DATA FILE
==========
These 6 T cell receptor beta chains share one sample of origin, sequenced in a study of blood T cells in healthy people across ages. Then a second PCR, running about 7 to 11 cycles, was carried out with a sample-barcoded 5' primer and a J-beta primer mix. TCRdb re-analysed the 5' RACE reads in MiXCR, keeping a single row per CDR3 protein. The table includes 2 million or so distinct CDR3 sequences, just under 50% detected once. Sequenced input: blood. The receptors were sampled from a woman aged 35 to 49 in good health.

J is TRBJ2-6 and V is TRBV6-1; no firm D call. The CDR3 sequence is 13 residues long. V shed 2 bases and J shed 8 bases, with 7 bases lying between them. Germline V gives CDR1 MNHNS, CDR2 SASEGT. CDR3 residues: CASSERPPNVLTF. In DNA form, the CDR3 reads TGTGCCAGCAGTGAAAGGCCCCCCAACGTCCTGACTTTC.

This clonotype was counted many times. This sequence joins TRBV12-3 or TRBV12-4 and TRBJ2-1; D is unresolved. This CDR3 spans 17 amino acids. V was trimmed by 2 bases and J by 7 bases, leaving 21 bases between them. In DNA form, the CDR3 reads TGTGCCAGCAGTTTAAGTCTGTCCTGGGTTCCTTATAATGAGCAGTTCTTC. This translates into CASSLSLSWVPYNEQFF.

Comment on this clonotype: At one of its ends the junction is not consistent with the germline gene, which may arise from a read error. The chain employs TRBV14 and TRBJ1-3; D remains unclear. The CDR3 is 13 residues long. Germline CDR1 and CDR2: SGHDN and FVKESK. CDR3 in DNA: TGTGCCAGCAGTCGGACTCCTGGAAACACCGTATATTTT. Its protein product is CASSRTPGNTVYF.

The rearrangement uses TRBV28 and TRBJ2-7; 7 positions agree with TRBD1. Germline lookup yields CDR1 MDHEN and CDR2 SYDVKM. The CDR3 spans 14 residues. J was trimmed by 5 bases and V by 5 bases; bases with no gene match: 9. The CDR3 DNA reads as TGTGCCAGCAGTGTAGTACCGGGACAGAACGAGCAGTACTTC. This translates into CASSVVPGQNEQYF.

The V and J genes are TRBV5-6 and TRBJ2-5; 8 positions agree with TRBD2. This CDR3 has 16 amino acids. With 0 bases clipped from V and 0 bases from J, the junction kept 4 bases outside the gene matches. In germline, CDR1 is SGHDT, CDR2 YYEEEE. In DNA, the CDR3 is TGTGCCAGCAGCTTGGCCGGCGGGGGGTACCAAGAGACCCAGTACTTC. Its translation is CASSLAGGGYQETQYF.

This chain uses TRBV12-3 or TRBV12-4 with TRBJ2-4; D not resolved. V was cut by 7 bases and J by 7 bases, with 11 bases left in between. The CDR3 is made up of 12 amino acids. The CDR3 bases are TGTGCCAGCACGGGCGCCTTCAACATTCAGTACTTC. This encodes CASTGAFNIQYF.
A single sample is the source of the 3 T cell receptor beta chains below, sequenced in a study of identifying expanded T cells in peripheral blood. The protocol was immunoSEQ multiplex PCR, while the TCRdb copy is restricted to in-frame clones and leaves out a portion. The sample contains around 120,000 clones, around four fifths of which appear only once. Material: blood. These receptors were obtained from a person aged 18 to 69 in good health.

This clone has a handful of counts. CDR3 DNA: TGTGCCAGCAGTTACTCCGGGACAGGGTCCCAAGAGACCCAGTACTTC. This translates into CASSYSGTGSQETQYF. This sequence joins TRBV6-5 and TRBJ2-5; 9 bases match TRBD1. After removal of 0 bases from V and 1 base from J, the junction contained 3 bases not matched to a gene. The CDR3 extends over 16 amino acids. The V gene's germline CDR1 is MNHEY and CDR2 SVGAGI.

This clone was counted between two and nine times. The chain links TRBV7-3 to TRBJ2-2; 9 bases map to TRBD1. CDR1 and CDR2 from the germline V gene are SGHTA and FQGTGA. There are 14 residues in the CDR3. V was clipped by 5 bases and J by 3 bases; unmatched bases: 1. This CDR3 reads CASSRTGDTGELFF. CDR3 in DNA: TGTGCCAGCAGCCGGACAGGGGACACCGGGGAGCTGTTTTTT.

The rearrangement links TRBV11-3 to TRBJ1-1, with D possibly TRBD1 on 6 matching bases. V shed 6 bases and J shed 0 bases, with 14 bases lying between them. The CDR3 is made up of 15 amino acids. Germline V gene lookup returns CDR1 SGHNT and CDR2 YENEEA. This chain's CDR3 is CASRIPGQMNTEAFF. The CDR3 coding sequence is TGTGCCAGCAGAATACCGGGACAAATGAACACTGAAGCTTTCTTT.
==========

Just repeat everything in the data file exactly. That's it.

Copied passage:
These 6 T cell receptor beta chains share one sample of origin, sequenced in a study of blood T cells in healthy people across ages. Then a second PCR, running about 7 to 11 cycles, was carried out with a sample-barcoded 5' primer and a J-beta primer mix. TCRdb re-analysed the 5' RACE reads in MiXCR, keeping a single row per CDR3 protein. The table includes 2 million or so distinct CDR3 sequences, just under 50% detected once. Sequenced input: blood. The receptors were sampled from a woman aged 35 to 49 in good health.

J is TRBJ2-6 and V is TRBV6-1; no firm D call. The CDR3 sequence is 13 residues long. V shed 2 bases and J shed 8 bases, with 7 bases lying between them. Germline V gives CDR1 MNHNS, CDR2 SASEGT. CDR3 residues: CASSERPPNVLTF. In DNA form, the CDR3 reads TGTGCCAGCAGTGAAAGGCCCCCCAACGTCCTGACTTTC.

This clonotype was counted many times. This sequence joins TRBV12-3 or TRBV12-4 and TRBJ2-1; D is unresolved. This CDR3 spans 17 amino acids. V was trimmed by 2 bases and J by 7 bases, leaving 21 bases between them. In DNA form, the CDR3 reads TGTGCCAGCAGTTTAAGTCTGTCCTGGGTTCCTTATAATGAGCAGTTCTTC. This translates into CASSLSLSWVPYNEQFF.

Comment on this clonotype: At one of its ends the junction is not consistent with the germline gene, which may arise from a read error. The chain employs TRBV14 and TRBJ1-3; D remains unclear. The CDR3 is 13 residues long. Germline CDR1 and CDR2: SGHDN and FVKESK. CDR3 in DNA: TGTGCCAGCAGTCGGACTCCTGGAAACACCGTATATTTT. Its protein product is CASSRTPGNTVYF.

The rearrangement uses TRBV28 and TRBJ2-7; 7 positions agree with TRBD1. Germline lookup yields CDR1 MDHEN and CDR2 SYDVKM. The CDR3 spans 14 residues. J was trimmed by 5 bases and V by 5 bases; bases with no gene match: 9. The CDR3 DNA reads as TGTGCCAGCAGTGTAGTACCGGGACAGAACGAGCAGTACTTC. This translates into CASSVVPGQNEQYF.

The V and J genes are TRBV5-6 and TRBJ2-5; 8 positions agree with TRBD2. This CDR3 has 16 amino acids. With 0 bases clipped from V and 0 bases from J, the junction kept 4 bases outside the gene matches. In germline, CDR1 is SGHDT, CDR2 YYEEEE. In DNA, the CDR3 is TGTGCCAGCAGCTTGGCCGGCGGGGGGTACCAAGAGACCCAGTACTTC. Its translation is CASSLAGGGYQETQYF.

This chain uses TRBV12-3 or TRBV12-4 with TRBJ2-4; D not resolved. V was cut by 7 bases and J by 7 bases, with 11 bases left in between. The CDR3 is made up of 12 amino acids. The CDR3 bases are TGTGCCAGCACGGGCGCCTTCAACATTCAGTACTTC. This encodes CASTGAFNIQYF.
A single sample is the source of the 3 T cell receptor beta chains below, sequenced in a study of identifying expanded T cells in peripheral blood. The protocol was immunoSEQ multiplex PCR, while the TCRdb copy is restricted to in-frame clones and leaves out a portion. The sample contains around 120,000 clones, around four fifths of which appear only once. Material: blood. These receptors were obtained from a person aged 18 to 69 in good health.

This clone has a handful of counts. CDR3 DNA: TGTGCCAGCAGTTACTCCGGGACAGGGTCCCAAGAGACCCAGTACTTC. This translates into CASSYSGTGSQETQYF. This sequence joins TRBV6-5 and TRBJ2-5; 9 bases match TRBD1. After removal of 0 bases from V and 1 base from J, the junction contained 3 bases not matched to a gene. The CDR3 extends over 16 amino acids. The V gene's germline CDR1 is MNHEY and CDR2 SVGAGI.

This clone was counted between two and nine times. The chain links TRBV7-3 to TRBJ2-2; 9 bases map to TRBD1. CDR1 and CDR2 from the germline V gene are SGHTA and FQGTGA. There are 14 residues in the CDR3. V was clipped by 5 bases and J by 3 bases; unmatched bases: 1. This CDR3 reads CASSRTGDTGELFF. CDR3 in DNA: TGTGCCAGCAGCCGGACAGGGGACACCGGGGAGCTGTTTTTT.

The rearrangement links TRBV11-3 to TRBJ1-1, with D possibly TRBD1 on 6 matching bases. V shed 6 bases and J shed 0 bases, with 14 bases lying between them. The CDR3 is made up of 15 amino acids. Germline V gene lookup returns CDR1 SGHNT and CDR2 YENEEA. This chain's CDR3 is CASRIPGQMNTEAFF. The CDR3 coding sequence is TGTGCCAGCAGAATACCGGGACAAATGAACACTGAAGCTTTCTTT.